Consider, as one small example of this, the virtue of chastity””a disposition to prepare and direct our sexuality towards marriage””and contrast it with the far more popular term among social conservatives: “abstinence.”

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Posted in * Culture-Watch, * Economics, Politics, Anthropology, Children, Consumer/consumer spending, Economy, Ethics / Moral Theology, Marriage & Family, Pastoral Theology, Psychology, Religion & Culture, Theology, Young Adults

(Patheos) David Swartz–William Taylor, a Global Reflex, and the Challenge to Gilded Age Methodism

The story of William Taylor also points to a phenomenon that I term the “global reflex.” Missionaries not only shaped foreign contexts, but they themselves were shaped by their experiences abroad. In a Western context preoccupied with “civilizing” indigenous peoples, they saw examples of indigenous effectiveness and sought to emulate them. Missionaries not only adopted new methods, but also became convinced that ordinary, “uncivilized” Christians could build Methodism at home too.

This was an important point for Taylor as he bumped up against a modernizing United States and a gentrifying Methodism. He had little patience for a nation bent on bureaucratization, industrial growth, and technology. Even religious leaders in America, in Taylor’s estimation, had fallen prey to over-systematization. He resented bishops who tried to prescribe geographical boundaries for his evangelistic work and who tried to limit the use of laity in evangelism. He resented when they tried to control his activities through formal review processes. For much of his career, he tried to escape these systems, to work unencumbered by the bureaucracies of the Methodist Missionary Society and the Methodist Episcopal Church, the largest Protestant denomination in the United States. Increasing numbers of Methodists were drawn to this critique and to Taylor’s missionary exploits.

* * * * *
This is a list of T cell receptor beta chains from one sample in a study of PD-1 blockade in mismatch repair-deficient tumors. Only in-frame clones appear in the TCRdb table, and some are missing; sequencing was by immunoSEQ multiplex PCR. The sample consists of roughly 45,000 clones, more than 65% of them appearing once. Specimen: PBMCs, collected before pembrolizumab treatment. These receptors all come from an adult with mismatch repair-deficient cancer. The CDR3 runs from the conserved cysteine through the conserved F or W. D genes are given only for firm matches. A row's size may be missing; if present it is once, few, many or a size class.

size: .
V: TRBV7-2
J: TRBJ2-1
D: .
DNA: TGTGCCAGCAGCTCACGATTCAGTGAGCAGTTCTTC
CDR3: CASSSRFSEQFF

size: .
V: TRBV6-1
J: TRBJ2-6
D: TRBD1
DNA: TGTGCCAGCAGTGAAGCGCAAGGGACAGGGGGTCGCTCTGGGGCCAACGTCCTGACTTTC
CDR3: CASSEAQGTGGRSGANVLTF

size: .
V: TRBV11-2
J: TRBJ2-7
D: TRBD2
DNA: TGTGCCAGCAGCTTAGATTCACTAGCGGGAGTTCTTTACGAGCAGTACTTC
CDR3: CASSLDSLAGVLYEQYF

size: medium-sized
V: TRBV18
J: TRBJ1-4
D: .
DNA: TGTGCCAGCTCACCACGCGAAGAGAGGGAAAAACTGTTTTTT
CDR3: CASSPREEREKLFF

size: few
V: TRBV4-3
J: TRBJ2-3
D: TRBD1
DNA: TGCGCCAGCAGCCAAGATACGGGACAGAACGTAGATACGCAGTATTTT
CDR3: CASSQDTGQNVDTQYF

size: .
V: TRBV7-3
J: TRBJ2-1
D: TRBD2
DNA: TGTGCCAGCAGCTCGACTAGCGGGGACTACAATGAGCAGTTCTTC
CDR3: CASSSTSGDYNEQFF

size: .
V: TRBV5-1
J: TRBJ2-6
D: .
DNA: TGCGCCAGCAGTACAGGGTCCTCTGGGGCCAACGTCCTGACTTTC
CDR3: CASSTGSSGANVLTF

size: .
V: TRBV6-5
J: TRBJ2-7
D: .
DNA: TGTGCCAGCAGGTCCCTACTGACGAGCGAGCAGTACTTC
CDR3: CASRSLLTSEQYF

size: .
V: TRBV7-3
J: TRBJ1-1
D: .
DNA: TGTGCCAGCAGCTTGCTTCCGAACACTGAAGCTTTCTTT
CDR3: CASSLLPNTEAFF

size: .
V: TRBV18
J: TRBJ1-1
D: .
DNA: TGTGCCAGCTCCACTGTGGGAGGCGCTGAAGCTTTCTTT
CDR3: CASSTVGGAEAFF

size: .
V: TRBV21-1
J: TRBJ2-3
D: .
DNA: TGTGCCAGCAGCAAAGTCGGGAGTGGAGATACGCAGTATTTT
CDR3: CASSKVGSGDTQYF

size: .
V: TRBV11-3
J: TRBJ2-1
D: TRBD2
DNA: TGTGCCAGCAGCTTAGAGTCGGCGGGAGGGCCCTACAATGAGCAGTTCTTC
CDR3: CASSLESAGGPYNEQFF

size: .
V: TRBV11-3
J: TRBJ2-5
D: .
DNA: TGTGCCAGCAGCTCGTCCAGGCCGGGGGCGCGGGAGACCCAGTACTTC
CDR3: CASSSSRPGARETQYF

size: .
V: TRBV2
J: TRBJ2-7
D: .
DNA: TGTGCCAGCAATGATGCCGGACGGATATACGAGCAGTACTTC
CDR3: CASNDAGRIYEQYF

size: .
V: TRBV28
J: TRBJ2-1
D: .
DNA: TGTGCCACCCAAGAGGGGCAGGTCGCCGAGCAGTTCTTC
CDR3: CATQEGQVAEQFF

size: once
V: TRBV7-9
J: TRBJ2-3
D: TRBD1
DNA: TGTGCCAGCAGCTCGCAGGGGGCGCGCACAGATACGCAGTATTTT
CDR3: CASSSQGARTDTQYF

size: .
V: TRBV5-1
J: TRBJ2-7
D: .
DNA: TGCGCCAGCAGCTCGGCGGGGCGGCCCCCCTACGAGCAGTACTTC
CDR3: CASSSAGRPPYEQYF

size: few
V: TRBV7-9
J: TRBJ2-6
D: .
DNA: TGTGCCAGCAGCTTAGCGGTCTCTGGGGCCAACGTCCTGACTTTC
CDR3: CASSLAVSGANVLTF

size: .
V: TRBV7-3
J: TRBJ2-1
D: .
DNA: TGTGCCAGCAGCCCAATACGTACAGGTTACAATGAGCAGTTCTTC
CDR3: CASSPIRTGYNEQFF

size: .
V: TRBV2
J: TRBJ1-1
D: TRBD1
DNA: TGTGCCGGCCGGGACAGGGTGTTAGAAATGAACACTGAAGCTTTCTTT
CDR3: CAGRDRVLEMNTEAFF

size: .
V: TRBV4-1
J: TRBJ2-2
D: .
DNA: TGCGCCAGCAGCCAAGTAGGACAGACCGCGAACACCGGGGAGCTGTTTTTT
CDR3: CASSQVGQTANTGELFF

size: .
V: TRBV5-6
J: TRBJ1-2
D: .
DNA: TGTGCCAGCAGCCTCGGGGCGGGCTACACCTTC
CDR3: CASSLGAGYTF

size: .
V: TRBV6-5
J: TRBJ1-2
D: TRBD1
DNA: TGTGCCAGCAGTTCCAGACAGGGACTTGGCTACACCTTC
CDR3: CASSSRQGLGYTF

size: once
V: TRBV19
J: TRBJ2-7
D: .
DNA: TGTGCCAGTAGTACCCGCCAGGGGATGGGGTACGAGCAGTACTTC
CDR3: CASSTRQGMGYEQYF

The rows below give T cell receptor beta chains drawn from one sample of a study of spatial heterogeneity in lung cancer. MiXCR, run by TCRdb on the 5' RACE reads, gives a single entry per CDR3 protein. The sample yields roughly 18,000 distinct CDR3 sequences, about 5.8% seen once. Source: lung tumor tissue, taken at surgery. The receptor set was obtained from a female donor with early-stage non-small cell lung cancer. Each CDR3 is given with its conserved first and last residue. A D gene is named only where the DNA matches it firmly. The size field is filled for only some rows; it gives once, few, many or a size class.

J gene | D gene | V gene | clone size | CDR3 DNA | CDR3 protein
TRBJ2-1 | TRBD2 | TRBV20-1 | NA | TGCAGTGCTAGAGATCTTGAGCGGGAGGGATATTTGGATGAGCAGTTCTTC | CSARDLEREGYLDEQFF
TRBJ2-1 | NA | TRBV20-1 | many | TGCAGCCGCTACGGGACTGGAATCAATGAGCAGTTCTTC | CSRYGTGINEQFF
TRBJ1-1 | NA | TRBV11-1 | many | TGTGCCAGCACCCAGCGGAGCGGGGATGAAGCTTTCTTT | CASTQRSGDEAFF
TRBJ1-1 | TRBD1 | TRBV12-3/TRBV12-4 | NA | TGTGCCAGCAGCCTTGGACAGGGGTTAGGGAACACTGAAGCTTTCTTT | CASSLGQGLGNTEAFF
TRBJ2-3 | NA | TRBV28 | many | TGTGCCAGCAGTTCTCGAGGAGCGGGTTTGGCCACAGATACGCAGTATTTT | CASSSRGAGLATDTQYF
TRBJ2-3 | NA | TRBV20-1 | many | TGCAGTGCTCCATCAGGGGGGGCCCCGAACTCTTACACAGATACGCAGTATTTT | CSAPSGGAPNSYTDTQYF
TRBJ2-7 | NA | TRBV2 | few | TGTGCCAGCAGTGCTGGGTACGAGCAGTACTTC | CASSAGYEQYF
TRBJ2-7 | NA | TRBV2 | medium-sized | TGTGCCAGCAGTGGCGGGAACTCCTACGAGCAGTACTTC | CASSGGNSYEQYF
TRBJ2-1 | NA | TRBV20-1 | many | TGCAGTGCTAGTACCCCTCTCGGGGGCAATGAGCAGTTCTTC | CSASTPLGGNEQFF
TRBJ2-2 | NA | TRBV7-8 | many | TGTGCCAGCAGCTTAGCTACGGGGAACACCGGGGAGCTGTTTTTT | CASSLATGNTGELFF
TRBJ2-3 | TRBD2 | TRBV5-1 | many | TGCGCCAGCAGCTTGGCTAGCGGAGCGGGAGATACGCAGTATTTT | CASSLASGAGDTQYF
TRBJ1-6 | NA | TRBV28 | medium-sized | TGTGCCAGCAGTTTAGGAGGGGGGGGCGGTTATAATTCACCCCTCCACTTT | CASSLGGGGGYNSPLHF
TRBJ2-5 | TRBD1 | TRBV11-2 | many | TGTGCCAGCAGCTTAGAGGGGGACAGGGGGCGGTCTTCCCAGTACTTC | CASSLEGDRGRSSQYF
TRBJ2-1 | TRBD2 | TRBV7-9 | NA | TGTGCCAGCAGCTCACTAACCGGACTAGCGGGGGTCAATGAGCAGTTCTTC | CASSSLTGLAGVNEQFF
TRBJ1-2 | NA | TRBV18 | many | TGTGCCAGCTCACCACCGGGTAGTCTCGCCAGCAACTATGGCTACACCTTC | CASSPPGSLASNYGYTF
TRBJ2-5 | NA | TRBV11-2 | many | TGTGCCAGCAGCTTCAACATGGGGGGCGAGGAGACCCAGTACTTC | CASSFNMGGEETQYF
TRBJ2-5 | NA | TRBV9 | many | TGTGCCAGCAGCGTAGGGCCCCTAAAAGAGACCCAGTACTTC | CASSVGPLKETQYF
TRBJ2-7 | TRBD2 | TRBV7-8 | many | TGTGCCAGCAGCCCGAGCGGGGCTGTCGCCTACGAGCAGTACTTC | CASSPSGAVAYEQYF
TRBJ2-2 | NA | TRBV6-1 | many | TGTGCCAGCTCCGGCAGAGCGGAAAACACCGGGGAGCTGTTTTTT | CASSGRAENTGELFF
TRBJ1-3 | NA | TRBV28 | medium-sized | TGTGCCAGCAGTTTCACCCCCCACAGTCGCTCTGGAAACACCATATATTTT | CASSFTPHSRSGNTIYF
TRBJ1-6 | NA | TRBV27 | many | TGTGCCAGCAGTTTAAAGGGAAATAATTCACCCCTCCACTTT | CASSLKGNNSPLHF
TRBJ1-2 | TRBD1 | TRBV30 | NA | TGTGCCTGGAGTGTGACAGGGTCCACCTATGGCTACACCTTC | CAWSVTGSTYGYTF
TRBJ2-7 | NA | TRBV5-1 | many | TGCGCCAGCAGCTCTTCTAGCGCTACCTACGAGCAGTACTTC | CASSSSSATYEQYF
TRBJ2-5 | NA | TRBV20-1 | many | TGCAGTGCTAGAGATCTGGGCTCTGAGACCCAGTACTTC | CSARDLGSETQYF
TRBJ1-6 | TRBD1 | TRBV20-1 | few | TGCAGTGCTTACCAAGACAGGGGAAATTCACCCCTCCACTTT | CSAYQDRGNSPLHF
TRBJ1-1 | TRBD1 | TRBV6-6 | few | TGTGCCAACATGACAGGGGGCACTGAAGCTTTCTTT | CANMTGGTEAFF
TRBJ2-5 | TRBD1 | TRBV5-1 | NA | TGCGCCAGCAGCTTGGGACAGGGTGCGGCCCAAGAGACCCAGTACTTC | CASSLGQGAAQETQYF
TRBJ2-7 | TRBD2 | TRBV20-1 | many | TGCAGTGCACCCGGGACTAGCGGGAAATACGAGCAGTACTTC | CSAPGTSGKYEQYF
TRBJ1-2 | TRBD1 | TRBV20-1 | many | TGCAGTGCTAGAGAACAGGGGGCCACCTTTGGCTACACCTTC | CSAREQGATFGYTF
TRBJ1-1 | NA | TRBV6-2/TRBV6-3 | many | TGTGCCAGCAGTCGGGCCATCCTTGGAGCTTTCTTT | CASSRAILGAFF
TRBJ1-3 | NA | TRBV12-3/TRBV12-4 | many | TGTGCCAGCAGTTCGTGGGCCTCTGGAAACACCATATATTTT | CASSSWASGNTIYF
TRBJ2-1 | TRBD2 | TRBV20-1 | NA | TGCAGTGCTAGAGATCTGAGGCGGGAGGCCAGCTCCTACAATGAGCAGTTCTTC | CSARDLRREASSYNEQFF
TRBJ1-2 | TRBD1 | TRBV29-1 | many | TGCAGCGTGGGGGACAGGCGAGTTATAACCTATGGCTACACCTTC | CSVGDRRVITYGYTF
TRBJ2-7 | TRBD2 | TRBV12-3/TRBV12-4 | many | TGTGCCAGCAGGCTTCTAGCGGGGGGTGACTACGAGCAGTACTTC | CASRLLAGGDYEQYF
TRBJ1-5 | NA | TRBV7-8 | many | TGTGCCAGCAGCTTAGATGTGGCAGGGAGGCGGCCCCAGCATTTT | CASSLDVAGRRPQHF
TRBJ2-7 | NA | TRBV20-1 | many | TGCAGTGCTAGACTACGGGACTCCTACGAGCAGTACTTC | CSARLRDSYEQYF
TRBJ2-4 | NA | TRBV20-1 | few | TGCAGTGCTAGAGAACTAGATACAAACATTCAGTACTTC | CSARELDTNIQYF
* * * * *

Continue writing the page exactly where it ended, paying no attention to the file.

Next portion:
These American Methodists, who opposed modernist systematization and sought to depend more fully on the supernatural, formed the backbone of a burgeoning holiness movement. Its adherents opposed the proliferation of rational planning and “church machinery and ritualism,” as a 1881 writer for the Advocate of Christian Holiness put it. In 1882 Taylor himself declared, “I believe in creating missions in foreign lands by the power of God, but do not believe in a fictitious creation of foreign missions in New York by the policy of men.”

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Posted in * Christian Life / Church Life, * Culture-Watch, * Religion News & Commentary, Anthropology, Church History, Ethics / Moral Theology, Methodist, Missions, Other Churches, Religion & Culture, Soteriology, Theology

(FT) Minneapolis Fed Pres. Kocherlakota pleads for Federal Reserve to do more to stimulate Economy

The US Federal Reserve was being complacent by planning for years of below-target inflation, warned Minneapolis Fed President in a clarion call for more economic stimulus.
“We’re running the risk of being content with inflation running consistently below our target. That’s inappropriate,” said Narayana Kocherlakota, who votes on Fed monetary policy this year, in an interview with the Financial Times. “Right now we’re sitting with an outlook for inflation that even by 2016”‰.”‰.”‰.”‰is not getting back to 2 per cent.”

Mr Kocherlakota’s remarks illustrate the growing anxiety about low global inflation that led Christine Lagarde, head of the International Monetary Fund, to warn this week that “rising risks of deflation” could be disastrous for the world’s economic recovery ”“ calling it the “ogre that must be fought decisively”.

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Posted in * Culture-Watch, * Economics, Politics, * International News & Commentary, America/U.S.A., Consumer/consumer spending, Corporations/Corporate Life, Economy, Ethics / Moral Theology, Federal Reserve, History, Housing/Real Estate Market, Labor/Labor Unions/Labor Market, Personal Finance, Politics in General, The Credit Freeze Crisis of Fall 2008/The Recession of 2007--, The U.S. Government, Theology

([London] Times) Pop-up churches ”˜can counter years of shrinking congregations’ in the C of E